Sinus Surgery and Zombies in My Head
by bryan maynard
After two months of sinus infections (really, 25 years) and something that felt like the flu that was hanging around for a couple of weeks, I felt the effects of being sleep deprived and living with chronic fatigue and pain. I ended up at the ENT out of quiet desperation and my doctor, a very competent and kind man who knows my treatment history, said, “Looks like you have 100% blockage here and here and 85% here and here. You probably have zombies living in your head.”
Zombies?! Living in my head? How freakin’ brilliant and poetic and TRUE in more ways than he knows!
How to Find the Cure for Zombies in My Head
So late one night, while I was awaiting surgery, I went searching for zombie movies. Have you seen The World of Z with Brad Pitt (The Z stands for zombies :)? There’s a scene in the movie where a brilliant young scientist is talking to Brad Pitt’s character (I won’t give anything away here) and he makes an observation about finding cures for any type of terrible suffering inflicted at the hands of Mother Nature, including zombies:
Mother Nature is a serial killer. No one’s better. More creative. Like all serial killers, she can’t help the urge to want to get caught. What good are all those brilliant crimes if no one takes the credit? So, she leaves crumbs. Now, the hard part is…seeing the crumbs for the clues they are. Sometimes the thing you thought was the most brutal aspect of her inflicted suffering turns out to be the chink in her armor. And she loves disguising her weaknesses as her strengths.
There it was! The clues to overcoming zombies living in my head… and it was in a zombie movie all this time!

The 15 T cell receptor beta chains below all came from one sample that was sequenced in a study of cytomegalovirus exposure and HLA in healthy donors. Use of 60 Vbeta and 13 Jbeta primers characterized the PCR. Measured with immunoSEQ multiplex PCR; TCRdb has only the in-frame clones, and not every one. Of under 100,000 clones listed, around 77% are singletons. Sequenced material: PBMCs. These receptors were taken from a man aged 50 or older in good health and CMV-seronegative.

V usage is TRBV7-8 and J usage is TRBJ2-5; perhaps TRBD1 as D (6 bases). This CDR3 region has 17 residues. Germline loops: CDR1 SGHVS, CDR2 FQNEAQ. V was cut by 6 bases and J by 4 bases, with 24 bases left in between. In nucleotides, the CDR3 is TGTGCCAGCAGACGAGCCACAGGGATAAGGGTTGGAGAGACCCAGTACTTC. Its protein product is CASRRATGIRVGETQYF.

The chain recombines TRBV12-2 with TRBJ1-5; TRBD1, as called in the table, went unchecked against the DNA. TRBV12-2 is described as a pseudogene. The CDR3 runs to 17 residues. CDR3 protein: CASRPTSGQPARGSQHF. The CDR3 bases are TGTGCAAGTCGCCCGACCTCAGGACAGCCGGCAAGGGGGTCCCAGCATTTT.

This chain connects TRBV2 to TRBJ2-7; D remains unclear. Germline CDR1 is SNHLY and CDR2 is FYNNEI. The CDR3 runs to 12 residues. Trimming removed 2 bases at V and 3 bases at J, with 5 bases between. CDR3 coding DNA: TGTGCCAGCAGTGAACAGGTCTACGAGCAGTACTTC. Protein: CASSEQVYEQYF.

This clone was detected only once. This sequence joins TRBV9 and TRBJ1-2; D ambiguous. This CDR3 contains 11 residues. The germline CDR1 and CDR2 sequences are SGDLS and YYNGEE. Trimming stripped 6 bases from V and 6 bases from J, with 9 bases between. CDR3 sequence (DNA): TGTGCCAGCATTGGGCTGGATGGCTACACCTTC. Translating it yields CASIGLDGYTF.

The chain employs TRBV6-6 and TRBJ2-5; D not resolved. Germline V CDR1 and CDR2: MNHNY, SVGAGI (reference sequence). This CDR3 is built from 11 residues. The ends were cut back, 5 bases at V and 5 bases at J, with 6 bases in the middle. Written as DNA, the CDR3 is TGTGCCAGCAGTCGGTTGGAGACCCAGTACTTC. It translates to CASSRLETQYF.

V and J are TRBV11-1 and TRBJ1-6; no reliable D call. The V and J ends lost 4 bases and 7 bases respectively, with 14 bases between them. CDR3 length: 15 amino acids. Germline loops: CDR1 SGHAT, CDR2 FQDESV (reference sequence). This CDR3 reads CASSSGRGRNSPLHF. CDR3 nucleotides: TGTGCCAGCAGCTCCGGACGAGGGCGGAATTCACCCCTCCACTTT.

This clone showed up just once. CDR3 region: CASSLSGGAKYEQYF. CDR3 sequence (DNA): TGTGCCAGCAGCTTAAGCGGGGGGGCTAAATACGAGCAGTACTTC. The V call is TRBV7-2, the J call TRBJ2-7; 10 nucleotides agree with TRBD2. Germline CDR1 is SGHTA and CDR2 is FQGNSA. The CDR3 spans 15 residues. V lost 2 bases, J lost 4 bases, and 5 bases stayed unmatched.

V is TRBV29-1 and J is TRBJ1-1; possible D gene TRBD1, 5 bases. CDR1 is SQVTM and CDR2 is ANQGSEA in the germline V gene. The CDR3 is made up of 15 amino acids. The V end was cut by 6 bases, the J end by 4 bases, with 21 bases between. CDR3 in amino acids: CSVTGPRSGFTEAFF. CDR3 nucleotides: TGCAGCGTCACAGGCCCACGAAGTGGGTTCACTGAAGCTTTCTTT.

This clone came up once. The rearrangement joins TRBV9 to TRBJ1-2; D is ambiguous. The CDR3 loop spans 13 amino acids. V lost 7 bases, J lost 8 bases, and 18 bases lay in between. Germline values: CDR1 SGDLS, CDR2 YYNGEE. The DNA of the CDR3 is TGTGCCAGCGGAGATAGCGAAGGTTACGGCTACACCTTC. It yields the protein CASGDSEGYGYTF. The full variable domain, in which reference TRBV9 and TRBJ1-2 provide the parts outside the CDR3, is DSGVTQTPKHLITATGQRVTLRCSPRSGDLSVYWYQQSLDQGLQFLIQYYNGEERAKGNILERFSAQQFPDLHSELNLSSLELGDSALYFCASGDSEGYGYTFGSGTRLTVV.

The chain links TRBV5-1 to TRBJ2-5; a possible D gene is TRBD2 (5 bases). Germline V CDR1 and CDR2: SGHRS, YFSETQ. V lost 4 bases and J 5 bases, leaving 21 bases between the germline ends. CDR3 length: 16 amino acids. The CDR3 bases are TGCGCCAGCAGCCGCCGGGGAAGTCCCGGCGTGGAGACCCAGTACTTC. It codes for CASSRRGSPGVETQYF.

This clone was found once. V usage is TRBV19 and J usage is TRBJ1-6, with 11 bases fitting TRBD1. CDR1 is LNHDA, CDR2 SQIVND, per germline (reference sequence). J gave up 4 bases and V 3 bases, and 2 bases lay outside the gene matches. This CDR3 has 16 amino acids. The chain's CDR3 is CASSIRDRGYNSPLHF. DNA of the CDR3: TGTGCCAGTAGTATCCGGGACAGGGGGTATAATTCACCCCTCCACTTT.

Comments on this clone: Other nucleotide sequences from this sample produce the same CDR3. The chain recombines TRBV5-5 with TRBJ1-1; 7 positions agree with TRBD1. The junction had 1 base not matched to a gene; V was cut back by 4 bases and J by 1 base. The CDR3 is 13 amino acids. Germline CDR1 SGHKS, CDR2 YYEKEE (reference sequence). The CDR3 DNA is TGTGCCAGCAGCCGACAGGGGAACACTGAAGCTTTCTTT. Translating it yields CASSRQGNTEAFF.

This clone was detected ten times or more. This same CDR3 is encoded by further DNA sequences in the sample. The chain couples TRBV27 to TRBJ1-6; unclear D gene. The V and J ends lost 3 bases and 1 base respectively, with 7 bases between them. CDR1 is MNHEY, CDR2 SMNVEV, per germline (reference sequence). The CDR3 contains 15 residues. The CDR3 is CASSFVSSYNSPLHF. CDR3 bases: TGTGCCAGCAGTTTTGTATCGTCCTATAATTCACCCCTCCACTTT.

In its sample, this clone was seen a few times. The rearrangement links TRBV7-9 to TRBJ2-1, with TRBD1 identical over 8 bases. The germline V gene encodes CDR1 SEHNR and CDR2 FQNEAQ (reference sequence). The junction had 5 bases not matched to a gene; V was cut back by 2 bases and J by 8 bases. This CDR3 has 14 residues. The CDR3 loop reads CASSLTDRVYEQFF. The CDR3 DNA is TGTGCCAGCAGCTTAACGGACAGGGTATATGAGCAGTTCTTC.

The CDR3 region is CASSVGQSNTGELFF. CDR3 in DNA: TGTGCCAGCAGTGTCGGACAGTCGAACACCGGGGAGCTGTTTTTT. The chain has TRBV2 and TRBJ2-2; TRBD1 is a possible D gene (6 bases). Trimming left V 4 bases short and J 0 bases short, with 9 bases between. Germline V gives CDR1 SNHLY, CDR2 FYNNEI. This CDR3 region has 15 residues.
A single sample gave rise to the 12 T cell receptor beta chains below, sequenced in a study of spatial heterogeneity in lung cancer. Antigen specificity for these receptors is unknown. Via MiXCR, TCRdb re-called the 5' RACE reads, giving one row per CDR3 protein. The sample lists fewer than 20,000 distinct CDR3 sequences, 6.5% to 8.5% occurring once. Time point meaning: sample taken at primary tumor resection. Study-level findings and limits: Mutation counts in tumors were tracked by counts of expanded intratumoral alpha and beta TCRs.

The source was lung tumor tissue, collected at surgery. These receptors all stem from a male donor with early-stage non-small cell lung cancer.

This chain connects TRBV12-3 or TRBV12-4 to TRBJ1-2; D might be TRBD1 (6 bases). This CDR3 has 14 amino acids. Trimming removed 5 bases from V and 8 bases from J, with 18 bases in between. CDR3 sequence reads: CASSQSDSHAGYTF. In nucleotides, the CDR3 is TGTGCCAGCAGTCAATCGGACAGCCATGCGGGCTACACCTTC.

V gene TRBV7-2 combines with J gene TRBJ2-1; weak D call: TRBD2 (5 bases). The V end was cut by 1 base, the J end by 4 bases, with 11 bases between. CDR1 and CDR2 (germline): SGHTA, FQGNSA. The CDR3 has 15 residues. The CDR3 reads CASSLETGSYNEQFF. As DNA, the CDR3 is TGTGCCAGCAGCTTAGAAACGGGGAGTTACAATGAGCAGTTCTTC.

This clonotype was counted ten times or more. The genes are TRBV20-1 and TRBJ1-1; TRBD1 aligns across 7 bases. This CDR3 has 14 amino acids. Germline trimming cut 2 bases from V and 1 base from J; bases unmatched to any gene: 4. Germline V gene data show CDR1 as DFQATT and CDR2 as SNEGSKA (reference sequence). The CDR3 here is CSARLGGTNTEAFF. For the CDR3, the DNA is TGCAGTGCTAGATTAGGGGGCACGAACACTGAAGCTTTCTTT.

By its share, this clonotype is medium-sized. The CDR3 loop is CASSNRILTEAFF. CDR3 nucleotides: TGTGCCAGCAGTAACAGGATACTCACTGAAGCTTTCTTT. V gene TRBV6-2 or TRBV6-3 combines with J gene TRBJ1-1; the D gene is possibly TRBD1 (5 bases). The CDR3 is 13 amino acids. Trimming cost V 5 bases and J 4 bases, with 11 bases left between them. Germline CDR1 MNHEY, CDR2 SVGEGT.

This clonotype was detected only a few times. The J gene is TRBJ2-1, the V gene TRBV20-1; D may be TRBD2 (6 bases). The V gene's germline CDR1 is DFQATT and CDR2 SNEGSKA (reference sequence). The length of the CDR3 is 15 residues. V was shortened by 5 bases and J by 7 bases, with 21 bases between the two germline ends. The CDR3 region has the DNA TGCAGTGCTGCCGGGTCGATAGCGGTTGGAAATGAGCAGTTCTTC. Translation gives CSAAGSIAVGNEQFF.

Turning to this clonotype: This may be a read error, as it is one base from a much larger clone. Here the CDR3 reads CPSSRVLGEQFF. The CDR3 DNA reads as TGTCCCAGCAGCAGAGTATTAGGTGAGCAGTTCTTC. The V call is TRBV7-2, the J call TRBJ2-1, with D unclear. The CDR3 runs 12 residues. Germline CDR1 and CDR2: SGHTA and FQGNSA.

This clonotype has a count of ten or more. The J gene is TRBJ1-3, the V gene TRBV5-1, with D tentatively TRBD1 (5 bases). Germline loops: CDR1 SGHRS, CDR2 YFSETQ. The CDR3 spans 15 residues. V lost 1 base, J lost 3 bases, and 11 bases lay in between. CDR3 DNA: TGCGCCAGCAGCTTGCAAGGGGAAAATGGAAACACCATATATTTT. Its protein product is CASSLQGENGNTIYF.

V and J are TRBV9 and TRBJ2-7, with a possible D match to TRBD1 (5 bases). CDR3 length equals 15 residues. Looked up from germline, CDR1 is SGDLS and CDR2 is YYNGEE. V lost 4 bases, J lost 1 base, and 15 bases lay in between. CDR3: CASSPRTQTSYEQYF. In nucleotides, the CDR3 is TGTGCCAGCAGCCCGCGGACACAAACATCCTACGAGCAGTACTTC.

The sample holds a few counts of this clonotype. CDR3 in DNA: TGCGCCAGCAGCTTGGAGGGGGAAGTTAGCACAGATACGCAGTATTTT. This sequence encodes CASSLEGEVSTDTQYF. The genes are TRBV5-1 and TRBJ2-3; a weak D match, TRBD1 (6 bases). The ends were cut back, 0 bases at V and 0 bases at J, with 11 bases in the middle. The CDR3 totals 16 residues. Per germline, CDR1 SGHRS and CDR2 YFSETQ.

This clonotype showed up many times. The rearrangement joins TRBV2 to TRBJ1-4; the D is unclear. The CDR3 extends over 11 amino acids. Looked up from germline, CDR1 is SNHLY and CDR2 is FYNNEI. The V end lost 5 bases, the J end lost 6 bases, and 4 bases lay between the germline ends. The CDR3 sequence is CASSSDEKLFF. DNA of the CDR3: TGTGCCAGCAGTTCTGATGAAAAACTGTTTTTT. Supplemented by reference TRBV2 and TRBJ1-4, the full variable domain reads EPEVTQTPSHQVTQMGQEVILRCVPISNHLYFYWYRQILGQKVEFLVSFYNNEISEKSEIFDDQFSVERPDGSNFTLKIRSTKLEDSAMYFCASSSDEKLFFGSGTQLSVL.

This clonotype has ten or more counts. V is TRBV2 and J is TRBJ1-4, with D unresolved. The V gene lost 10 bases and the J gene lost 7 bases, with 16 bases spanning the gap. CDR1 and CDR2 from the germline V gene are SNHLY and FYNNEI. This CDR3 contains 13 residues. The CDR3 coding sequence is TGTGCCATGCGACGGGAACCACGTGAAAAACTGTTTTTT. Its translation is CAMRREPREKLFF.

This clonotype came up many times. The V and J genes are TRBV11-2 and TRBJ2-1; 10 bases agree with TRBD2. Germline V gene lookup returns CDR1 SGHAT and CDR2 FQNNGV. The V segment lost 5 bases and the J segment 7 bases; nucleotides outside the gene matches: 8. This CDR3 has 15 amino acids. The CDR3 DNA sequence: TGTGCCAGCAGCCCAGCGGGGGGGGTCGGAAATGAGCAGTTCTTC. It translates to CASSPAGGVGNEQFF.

Where to Look: the Clue to Curing Zombies in the Head–The Most Brutal Emotional Suffering Holds the Answer
In the zombie movies, getting up close to the terror of the zombies is where the weakness of ‘the virus’ is revealed. That revelation occurs when the suffering seems indomitable and all-powerful and lots of people have been reduced to a ravenous hunger that can’t be quenched and healthy people are running away like mad except for a few folks who remain calm enough to look straight into the scary, painful behavior and consequences of all the zombie mayhem.
Hmmm…interesting insight here into emotional suffering and how to either keep adding to it or learn what, if any, weakness might be revealed in all that pain, I thought.
The Ego’s Conflicting Roles: Protector and…Torturer
With the help of eastern wisdom and western scholarship, we now know that the clues to the sources of our most intense emotional suffering happen when we move toward suffering. What do we learn about the source of our worst pain when we let it guide us to its weakness? We learn that it is our ego. The pain and the suffering reveal the ego to be the cause and source of our worst emotional suffering. Not that there aren’t real physical threats and dangers that cause us pain. I’ve lived through some pretty serious, dangerous, on-going, threatening events and craziness, but as bad as those experiences hurt me at the time, it has been the damaging effects left inside, from the ego, that have caused the greater suffering in my life.
Ego as Protector
The ego is our protector. It protects us from real danger and threat; from all-too-real zombies in this world! For some, this ego mechanism was especially active and helpful in early childhood experiences, where living with terror was the normative, consistent experience in life. Protection is our basic need in such times and we have an excellent, hardwired, highly complex fear-threat response system that has been finely tuned over millions of years and is nature’s gift to us as part of our humanness.
Ego as Torturer